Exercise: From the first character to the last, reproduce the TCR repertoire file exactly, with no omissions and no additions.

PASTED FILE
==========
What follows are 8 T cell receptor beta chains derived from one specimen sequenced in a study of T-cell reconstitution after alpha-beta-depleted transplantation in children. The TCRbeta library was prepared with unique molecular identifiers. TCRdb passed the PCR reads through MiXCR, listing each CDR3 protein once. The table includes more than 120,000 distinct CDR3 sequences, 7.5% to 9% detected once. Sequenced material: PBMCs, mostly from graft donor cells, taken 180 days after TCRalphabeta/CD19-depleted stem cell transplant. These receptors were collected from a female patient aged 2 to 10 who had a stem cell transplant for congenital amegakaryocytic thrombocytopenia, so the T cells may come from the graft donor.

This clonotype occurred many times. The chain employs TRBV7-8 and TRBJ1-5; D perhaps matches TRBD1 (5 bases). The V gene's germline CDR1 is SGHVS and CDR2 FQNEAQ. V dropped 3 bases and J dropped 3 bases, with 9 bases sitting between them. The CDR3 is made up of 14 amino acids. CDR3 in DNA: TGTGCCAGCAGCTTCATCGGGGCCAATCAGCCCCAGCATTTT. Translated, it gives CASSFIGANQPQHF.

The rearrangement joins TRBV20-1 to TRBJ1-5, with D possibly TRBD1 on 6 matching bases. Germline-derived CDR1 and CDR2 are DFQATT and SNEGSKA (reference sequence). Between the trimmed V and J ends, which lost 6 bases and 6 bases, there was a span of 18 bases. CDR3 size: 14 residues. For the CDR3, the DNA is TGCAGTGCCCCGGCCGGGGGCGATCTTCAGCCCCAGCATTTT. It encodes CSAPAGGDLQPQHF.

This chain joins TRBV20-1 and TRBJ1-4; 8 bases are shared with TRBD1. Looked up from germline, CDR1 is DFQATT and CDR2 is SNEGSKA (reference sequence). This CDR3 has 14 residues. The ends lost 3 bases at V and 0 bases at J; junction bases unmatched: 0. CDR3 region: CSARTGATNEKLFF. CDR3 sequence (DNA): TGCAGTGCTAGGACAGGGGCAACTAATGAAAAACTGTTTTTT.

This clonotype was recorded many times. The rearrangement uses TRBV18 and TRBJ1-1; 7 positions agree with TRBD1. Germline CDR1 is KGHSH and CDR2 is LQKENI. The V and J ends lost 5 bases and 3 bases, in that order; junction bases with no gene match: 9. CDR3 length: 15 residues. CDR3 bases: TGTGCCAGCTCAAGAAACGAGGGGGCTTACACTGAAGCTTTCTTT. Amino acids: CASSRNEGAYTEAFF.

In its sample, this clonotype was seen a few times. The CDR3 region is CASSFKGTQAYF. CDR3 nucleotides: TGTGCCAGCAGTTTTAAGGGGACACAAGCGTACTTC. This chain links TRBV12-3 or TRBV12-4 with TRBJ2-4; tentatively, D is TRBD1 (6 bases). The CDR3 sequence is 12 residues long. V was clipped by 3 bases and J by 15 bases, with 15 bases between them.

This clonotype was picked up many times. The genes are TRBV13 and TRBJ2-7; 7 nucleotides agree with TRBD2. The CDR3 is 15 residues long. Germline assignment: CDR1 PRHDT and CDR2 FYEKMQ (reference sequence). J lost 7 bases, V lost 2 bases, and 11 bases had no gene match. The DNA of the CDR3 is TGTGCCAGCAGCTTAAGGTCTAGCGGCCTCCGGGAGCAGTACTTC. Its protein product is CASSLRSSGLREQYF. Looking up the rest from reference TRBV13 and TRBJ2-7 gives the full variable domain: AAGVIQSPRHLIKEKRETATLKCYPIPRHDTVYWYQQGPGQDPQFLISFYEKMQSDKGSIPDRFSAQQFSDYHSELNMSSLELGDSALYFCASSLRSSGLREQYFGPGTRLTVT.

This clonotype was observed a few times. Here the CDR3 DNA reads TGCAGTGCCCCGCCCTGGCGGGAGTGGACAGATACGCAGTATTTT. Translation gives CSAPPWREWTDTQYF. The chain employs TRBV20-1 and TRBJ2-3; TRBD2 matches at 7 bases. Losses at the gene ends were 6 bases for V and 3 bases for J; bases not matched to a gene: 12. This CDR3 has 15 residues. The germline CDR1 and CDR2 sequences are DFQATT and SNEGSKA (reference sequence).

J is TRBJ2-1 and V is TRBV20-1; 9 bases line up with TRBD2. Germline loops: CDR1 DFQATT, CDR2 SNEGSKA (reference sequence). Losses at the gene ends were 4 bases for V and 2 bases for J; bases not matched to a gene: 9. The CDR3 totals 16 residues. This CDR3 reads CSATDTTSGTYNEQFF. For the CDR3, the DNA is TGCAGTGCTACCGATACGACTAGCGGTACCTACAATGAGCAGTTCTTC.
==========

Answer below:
What follows are 8 T cell receptor beta chains derived from one specimen sequenced in a study of T-cell reconstitution after alpha-beta-depleted transplantation in children. The TCRbeta library was prepared with unique molecular identifiers. TCRdb passed the PCR reads through MiXCR, listing each CDR3 protein once. The table includes more than 120,000 distinct CDR3 sequences, 7.5% to 9% detected once. Sequenced material: PBMCs, mostly from graft donor cells, taken 180 days after TCRalphabeta/CD19-depleted stem cell transplant. These receptors were collected from a female patient aged 2 to 10 who had a stem cell transplant for congenital amegakaryocytic thrombocytopenia, so the T cells may come from the graft donor.

This clonotype occurred many times. The chain employs TRBV7-8 and TRBJ1-5; D perhaps matches TRBD1 (5 bases). The V gene's germline CDR1 is SGHVS and CDR2 FQNEAQ. V dropped 3 bases and J dropped 3 bases, with 9 bases sitting between them. The CDR3 is made up of 14 amino acids. CDR3 in DNA: TGTGCCAGCAGCTTCATCGGGGCCAATCAGCCCCAGCATTTT. Translated, it gives CASSFIGANQPQHF.

The rearrangement joins TRBV20-1 to TRBJ1-5, with D possibly TRBD1 on 6 matching bases. Germline-derived CDR1 and CDR2 are DFQATT and SNEGSKA (reference sequence). Between the trimmed V and J ends, which lost 6 bases and 6 bases, there was a span of 18 bases. CDR3 size: 14 residues. For the CDR3, the DNA is TGCAGTGCCCCGGCCGGGGGCGATCTTCAGCCCCAGCATTTT. It encodes CSAPAGGDLQPQHF.

This chain joins TRBV20-1 and TRBJ1-4; 8 bases are shared with TRBD1. Looked up from germline, CDR1 is DFQATT and CDR2 is SNEGSKA (reference sequence). This CDR3 has 14 residues. The ends lost 3 bases at V and 0 bases at J; junction bases unmatched: 0. CDR3 region: CSARTGATNEKLFF. CDR3 sequence (DNA): TGCAGTGCTAGGACAGGGGCAACTAATGAAAAACTGTTTTTT.

This clonotype was recorded many times. The rearrangement uses TRBV18 and TRBJ1-1; 7 positions agree with TRBD1. Germline CDR1 is KGHSH and CDR2 is LQKENI. The V and J ends lost 5 bases and 3 bases, in that order; junction bases with no gene match: 9. CDR3 length: 15 residues. CDR3 bases: TGTGCCAGCTCAAGAAACGAGGGGGCTTACACTGAAGCTTTCTTT. Amino acids: CASSRNEGAYTEAFF.

In its sample, this clonotype was seen a few times. The CDR3 region is CASSFKGTQAYF. CDR3 nucleotides: TGTGCCAGCAGTTTTAAGGGGACACAAGCGTACTTC. This chain links TRBV12-3 or TRBV12-4 with TRBJ2-4; tentatively, D is TRBD1 (6 bases). The CDR3 sequence is 12 residues long. V was clipped by 3 bases and J by 15 bases, with 15 bases between them.

This clonotype was picked up many times. The genes are TRBV13 and TRBJ2-7; 7 nucleotides agree with TRBD2. The CDR3 is 15 residues long. Germline assignment: CDR1 PRHDT and CDR2 FYEKMQ (reference sequence). J lost 7 bases, V lost 2 bases, and 11 bases had no gene match. The DNA of the CDR3 is TGTGCCAGCAGCTTAAGGTCTAGCGGCCTCCGGGAGCAGTACTTC. Its protein product is CASSLRSSGLREQYF. Looking up the rest from reference TRBV13 and TRBJ2-7 gives the full variable domain: AAGVIQSPRHLIKEKRETATLKCYPIPRHDTVYWYQQGPGQDPQFLISFYEKMQSDKGSIPDRFSAQQFSDYHSELNMSSLELGDSALYFCASSLRSSGLREQYFGPGTRLTVT.

This clonotype was observed a few times. Here the CDR3 DNA reads TGCAGTGCCCCGCCCTGGCGGGAGTGGACAGATACGCAGTATTTT. Translation gives CSAPPWREWTDTQYF. The chain employs TRBV20-1 and TRBJ2-3; TRBD2 matches at 7 bases. Losses at the gene ends were 6 bases for V and 3 bases for J; bases not matched to a gene: 12. This CDR3 has 15 residues. The germline CDR1 and CDR2 sequences are DFQATT and SNEGSKA (reference sequence).

J is TRBJ2-1 and V is TRBV20-1; 9 bases line up with TRBD2. Germline loops: CDR1 DFQATT, CDR2 SNEGSKA (reference sequence). Losses at the gene ends were 4 bases for V and 2 bases for J; bases not matched to a gene: 9. The CDR3 totals 16 residues. This CDR3 reads CSATDTTSGTYNEQFF. For the CDR3, the DNA is TGCAGTGCTACCGATACGACTAGCGGTACCTACAATGAGCAGTTCTTC.